Antibiotics alone can effectively treat children with uncomplicated appendicitis
Reviewed by Emily Henderson, B.Sc.Jul 27 2020
Appendicitis is the most common cause for emergency abdominal surgery in childhood, affecting 80,000 children in the United States each year, but nonoperative treatment options are viable. A study performed by the Midwest Pediatric Surgery Consortium, led by Peter Minneci, MD, and Katherine Deans, MD, co-founders and directors of the Center for Surgical Outcomes Research at Nationwide Children's Hospital, and published online today in JAMA, found antibiotics alone successfully treated children with uncomplicated appendicitis and was associated with fewer disability days at one year.
Of 1,068 patients from 10 health centers enrolled in the study, 67.1% of those who elected to initially manage their care through antibiotics alone experienced no harmful side effects and did not later require an appendectomy by their one-year follow-up appointment. Patients in the non-operative group experienced an average of 6.6 disability days, compared to the 10.9 days in the surgery group. Non-operative management was also associated with fewer disability days for caregivers.
This research, funded by a Patient Centered Outcomes Research Institute (PCORI) grant, expands on an initial pilot study Drs. Minneci and Deans published in 2015, which first demonstrated the efficacy and safety of non-operative management of appendicitis in children by showing that children who were hospitalized for uncomplicated appendicitis–who experienced abdominal pain for no more than 48 hours, had a white blood cell count below 18,000 and underwent an ultrasound or CT scan to rule out rupture and to verify that their appendix was 1.1 centimeter thick or smaller with no evidence of an abscess or fecalith–and who elected initially to be treated with antibiotics could be successfully sent home without the use of traditional surgery.
"For surgery, patients need to go under general anesthesia, and there is 1-2% chance of a major complication and 5-10% chance of a minor complication," said Dr. Minneci, principal investigator of the studies with Dr. Deans. "And patients will definitely experience post-operative pain and disability. Treatment-related disability is important to kids, because it means missing activities in their lives that may directly affect their development and quality of life such as school, athletics and vacations."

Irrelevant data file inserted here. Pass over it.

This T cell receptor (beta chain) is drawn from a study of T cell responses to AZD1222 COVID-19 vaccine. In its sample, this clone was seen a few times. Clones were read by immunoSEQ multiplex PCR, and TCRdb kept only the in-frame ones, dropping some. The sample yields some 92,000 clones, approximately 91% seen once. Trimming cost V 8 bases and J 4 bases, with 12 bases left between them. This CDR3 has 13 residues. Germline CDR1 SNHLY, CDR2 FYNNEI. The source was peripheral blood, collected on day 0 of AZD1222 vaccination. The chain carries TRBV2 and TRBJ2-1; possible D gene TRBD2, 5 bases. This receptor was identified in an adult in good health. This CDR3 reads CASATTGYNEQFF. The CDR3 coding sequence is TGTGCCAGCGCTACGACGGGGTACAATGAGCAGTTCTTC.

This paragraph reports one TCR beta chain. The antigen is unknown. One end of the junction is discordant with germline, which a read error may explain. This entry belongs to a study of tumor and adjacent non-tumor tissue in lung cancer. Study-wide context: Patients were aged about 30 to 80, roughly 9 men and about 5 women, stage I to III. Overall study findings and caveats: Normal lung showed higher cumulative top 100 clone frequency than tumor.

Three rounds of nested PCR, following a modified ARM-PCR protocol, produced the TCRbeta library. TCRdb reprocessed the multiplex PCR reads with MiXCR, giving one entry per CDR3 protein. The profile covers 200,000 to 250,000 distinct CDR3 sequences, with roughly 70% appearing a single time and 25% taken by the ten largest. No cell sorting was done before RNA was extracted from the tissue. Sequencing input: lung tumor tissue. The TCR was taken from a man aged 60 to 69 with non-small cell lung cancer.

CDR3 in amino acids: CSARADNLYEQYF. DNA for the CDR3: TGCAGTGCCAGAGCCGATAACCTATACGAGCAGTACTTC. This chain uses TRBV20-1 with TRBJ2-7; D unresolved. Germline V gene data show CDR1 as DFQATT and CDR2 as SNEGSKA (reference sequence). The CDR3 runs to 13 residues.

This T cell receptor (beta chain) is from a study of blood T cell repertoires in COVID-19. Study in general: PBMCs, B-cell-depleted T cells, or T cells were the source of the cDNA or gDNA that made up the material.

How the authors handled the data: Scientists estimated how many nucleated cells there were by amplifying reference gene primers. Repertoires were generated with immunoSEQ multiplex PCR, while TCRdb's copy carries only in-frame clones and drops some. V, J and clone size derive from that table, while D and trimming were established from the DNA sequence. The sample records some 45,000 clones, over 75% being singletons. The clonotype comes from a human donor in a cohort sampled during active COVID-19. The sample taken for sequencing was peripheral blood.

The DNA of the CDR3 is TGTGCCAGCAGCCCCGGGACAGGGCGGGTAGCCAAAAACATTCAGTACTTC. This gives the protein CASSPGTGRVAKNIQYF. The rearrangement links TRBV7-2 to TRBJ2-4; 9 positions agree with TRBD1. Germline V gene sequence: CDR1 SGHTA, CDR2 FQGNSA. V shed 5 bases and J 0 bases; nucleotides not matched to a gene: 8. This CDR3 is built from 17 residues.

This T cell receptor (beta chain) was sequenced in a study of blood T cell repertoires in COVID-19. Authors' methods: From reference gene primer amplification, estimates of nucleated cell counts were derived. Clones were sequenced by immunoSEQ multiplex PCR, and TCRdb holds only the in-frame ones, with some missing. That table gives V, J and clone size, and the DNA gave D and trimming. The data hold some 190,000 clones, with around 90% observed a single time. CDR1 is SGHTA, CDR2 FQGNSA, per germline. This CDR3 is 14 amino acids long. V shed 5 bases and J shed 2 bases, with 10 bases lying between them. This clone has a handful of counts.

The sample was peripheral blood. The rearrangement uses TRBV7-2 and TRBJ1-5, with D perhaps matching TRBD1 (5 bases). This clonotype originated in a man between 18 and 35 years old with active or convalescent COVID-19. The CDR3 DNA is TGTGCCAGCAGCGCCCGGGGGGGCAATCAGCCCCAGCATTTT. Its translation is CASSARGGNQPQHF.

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Additionally, the study, which was designed to mimic clinical practice and used a decision aid to educate patients about the risks and benefits of each treatment option, found that both the patients who elected to undergo surgery and those who chose nonoperative care management with antibiotics alone had similar rates of complicated appendicitis, and reported similar health care satisfaction at 30 days and quality of life at 1 year.
Drs. Minneci and Deans said future research could study how to disseminate these results so that more patients can be informed of the two options and the risks and benefits of each. The decision aid and treatment protocols developed for this study were developed to minimize risks and can be easily translated into pediatric clinical practice.
Culture change and rethinking how we treat patients is always hard. Right now, some of the standards for success among surgeons are different than among patients and families. Surgeons' tend to be passionate about operations, and an appendectomy is a well-tested and trusted procedure. However, some patients want to avoid surgery at all costs, and the results of our studies reflect the effectiveness of offering a non-operative management to patients and their families in clinical practice. This allows us to move away from a one-size-fits-all model of appendicitis care and treat each child based on his or her values and preferences."
Dr. Katherine Deans, MD, co-founder and director of the Center for Surgical Outcomes Research at Nationwide Children's Hospital